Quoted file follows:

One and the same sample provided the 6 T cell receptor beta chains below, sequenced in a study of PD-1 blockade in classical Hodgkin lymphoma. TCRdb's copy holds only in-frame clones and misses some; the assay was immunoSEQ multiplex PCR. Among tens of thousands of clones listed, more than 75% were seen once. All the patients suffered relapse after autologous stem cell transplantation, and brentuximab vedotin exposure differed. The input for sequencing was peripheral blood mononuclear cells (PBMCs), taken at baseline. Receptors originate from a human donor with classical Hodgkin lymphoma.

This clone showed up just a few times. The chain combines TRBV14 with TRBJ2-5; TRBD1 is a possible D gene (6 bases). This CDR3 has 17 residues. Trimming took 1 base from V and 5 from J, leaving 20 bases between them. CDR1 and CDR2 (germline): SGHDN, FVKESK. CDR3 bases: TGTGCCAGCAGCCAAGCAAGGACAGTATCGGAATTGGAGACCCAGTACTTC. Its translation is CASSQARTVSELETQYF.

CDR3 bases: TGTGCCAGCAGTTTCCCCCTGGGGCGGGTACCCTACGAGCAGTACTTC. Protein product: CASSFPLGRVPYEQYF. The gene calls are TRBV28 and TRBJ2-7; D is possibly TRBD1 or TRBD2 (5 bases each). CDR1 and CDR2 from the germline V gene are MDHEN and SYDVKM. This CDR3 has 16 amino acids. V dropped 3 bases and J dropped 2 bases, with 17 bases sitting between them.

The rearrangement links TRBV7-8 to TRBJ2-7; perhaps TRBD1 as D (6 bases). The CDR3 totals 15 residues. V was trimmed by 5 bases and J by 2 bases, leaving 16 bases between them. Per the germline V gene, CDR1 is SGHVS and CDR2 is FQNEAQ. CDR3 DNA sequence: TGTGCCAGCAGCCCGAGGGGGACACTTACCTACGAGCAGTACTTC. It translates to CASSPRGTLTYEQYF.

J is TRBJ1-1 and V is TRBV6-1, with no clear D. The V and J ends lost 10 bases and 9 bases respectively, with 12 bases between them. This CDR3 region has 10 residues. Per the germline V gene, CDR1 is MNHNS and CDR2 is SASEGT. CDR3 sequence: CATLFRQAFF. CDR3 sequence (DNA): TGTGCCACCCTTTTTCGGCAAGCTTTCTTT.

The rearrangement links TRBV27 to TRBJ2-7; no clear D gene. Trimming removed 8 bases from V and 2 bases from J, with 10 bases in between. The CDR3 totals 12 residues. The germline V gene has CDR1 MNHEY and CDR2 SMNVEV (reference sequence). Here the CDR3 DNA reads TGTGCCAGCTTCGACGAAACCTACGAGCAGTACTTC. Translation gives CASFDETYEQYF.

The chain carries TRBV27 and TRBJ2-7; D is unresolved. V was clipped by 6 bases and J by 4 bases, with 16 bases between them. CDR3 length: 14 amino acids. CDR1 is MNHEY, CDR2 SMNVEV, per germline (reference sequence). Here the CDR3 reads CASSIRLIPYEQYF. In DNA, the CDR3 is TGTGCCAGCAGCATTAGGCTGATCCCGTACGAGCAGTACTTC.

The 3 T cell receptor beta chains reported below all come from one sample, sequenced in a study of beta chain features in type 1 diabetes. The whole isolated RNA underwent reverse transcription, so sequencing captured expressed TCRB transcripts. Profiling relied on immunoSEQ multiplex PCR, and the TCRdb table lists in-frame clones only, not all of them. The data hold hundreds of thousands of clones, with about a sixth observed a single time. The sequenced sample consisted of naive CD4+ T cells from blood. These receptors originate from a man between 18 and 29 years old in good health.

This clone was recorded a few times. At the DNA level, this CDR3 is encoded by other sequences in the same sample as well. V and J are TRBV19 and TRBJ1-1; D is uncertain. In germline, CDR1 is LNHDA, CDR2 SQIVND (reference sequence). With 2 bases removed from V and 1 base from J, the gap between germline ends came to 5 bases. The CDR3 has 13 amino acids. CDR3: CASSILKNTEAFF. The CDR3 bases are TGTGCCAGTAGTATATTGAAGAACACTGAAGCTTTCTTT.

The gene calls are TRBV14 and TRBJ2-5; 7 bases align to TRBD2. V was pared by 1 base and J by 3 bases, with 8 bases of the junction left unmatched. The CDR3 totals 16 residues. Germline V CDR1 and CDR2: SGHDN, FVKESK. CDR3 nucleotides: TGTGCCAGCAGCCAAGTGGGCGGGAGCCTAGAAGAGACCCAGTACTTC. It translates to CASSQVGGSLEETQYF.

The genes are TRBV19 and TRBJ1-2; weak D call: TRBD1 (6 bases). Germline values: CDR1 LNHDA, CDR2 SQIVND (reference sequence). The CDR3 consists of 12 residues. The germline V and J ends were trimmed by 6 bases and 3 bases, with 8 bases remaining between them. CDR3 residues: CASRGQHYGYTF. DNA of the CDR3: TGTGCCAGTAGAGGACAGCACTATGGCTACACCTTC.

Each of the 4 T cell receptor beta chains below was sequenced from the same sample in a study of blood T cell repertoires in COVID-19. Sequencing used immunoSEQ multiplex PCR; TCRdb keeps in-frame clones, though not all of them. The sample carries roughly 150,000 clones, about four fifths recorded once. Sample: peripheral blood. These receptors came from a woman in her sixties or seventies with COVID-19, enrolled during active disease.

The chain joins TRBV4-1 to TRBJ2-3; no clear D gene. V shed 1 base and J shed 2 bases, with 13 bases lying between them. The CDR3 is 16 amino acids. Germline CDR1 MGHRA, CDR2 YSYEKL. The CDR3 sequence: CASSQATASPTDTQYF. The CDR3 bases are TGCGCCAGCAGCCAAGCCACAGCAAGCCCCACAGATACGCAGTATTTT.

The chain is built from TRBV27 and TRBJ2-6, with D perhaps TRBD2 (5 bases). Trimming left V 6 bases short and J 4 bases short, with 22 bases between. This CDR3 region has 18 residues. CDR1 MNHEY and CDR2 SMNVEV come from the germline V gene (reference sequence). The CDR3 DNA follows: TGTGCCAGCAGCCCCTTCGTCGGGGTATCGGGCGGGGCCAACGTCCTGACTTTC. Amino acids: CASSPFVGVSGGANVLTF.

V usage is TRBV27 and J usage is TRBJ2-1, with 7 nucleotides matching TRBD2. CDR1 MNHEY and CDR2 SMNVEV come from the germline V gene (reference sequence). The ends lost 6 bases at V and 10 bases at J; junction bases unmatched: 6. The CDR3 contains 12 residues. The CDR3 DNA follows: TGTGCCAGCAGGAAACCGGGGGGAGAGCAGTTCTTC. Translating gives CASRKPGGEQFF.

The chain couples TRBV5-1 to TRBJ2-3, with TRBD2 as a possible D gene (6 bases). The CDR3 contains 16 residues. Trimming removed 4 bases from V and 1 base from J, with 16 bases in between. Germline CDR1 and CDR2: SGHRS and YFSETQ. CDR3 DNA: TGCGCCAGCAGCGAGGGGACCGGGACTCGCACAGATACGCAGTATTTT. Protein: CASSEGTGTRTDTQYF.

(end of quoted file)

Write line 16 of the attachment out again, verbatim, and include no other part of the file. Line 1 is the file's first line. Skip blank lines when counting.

The chain couples TRBV5-1 to TRBJ2-3, with TRBD2 as a possible D gene (6 bases). The CDR3 contains 16 residues. Trimming removed 4 bases from V and 1 base from J, with 16 bases in between. Germline CDR1 and CDR2: SGHRS and YFSETQ. CDR3 DNA: TGCGCCAGCAGCGAGGGGACCGGGACTCGCACAGATACGCAGTATTTT. Protein: CASSEGTGTRTDTQYF.